### What is probability?

Probability is a number that indicates the likelihood of an occurrence happening. This number may be as low as 0 indicating the occurrence will not happen. If the probability is equal to 1, the occurrence is certain to happen. Probabilities between 0 and 1 indicate the varying levels of uncertainty about the occurrence.

A weather forecaster may indicate that there is an 80% chance of rain. This percentage may be written as 0.8. Since this number is close to 1, it is very likely that it will rain. If the forecast was for a 10% chance of rain, the probability is 0.1. A low probability like this indicates that it is not likely to rain.

Probability is defined in terms of the outcomes in the sample space of an experiment. Suppose we have an experiment with a finite number of outcomes in the sample space. Let’s represent the outcomes with the letter *e* followed by a subscript. If there are *n* outcomes from the experiment, then the sample space* S* is

The probability of each outcome is symbolized by writing *P*(*e _{1}*),

*P*(

*e*), …,

_{2}*P*(

*e*). We can assign a probability to each outcome as long as the probability satisfies certain requirements.

_{n}Each outcomes of an experiment must meet two requirements.

1. The probability of each outcome is a number from 0 to 1,

2. The sum of the probabilities of all outcomes is equal to 1,

We can use these requirements to determine whether the probability assignments for an experiment are valid.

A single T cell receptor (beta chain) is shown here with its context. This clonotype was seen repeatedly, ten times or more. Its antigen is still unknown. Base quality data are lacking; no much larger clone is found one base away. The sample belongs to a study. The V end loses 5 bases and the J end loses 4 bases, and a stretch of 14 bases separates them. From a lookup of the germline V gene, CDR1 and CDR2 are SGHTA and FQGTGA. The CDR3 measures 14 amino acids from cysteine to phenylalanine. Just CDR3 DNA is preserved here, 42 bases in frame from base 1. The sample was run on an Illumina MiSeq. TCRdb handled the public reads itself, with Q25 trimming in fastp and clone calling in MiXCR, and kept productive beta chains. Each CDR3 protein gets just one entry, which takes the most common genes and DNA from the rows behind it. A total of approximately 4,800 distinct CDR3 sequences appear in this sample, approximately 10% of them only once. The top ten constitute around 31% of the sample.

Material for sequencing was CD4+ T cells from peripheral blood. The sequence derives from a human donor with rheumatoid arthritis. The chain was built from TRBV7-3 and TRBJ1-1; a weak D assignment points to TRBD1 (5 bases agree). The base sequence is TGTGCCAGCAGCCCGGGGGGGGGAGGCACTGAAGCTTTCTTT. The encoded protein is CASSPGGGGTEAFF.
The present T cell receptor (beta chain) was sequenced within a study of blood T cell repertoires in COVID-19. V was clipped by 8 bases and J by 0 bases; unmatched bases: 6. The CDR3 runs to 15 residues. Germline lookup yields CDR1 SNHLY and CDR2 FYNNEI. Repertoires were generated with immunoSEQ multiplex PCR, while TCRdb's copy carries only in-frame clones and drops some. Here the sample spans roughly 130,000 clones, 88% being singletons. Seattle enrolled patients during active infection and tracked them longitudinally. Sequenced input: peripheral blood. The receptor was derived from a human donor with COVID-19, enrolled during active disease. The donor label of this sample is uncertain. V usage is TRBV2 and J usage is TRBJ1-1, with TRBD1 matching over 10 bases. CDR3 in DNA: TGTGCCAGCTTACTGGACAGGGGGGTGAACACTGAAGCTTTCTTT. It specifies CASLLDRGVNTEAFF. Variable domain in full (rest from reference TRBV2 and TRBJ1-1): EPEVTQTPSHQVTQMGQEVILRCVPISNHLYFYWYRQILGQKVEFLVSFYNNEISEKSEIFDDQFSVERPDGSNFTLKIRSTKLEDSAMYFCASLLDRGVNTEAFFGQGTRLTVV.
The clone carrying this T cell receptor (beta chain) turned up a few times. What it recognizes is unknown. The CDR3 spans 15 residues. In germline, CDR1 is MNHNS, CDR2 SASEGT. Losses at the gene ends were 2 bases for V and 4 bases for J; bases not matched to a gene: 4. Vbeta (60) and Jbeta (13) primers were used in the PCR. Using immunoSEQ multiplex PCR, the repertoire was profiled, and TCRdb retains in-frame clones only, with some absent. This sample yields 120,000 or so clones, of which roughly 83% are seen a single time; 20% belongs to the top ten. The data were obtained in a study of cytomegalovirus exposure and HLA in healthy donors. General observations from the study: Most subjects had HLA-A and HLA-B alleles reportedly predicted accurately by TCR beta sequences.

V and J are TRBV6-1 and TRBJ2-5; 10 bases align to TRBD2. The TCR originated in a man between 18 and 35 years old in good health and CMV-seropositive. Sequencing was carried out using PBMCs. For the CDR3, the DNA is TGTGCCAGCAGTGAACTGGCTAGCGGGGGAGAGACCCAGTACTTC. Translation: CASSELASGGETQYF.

### Example 5 Assigning Valid Probabilities

The chief financial officer of a nanobrewery conducts an experiment to determine the likelihood that a person will order a brown ale, pale ale, or lager. The sample space for the experiment is

*S* = {*b, p, l*}

where the outcomes of the experiment are brown ale (*b*), pale ale (*p*), and lager (*l*). Determine if the probability assignments in each part are valid.

a. *P*(*b*) = 0.5, *P*(*p*) = 0.4, and *P*(*l*) = 0.25.

**Solution **The outcomes in this experiment are represented by *b*, *p*, and* l* instead of *e _{1}*,

*e*, and

_{2}*e*. However, we can still check each of the requirements listed above. Each probability is a number from 0 to 1 so the first requirement is satisfied. The sum of the probabilities is

_{3}Since this sum is not equal to 1, this assignment is not valid.

b. *P*(*b*) = 0.25, *P*(*p*) = 0.25, and *P*(*l*) = 0.5.

**Solution** Each probability is from 0 to 1 and the sum of the probabilities is

This is a valid probability assignment.

c. *P*(*b*) = ^{1}/_{3}, *P*(*p*) = ^{1}/_{3}, and *P*(*l*) = ^{1}/_{3}.

**Solution** Each probability is from 0 to 1 and the sum of the probabilities is

This is a valid probability assignment. In this assignment, each of the outcomes is just as likely as any other outcome. In this situation, we say the outcomes are equally likely.

A probability model for an experiment consists of the sample space for the experiment and a valid probability assignment. In Example 5, parts b and c each constitute probability models. However, the probabilities in each part are different so the models are different.

You might be inclined to ask yourself, “Which model is correct?” From a mathematical viewpoint, they are both correct since each model meets the requirements for the probabilities of the outcomes. Realistically, we might prefer one model over the other depending upon the assumptions we make about the outcomes. In the next question we’ll look at these assumptions and use them to assign probabilities.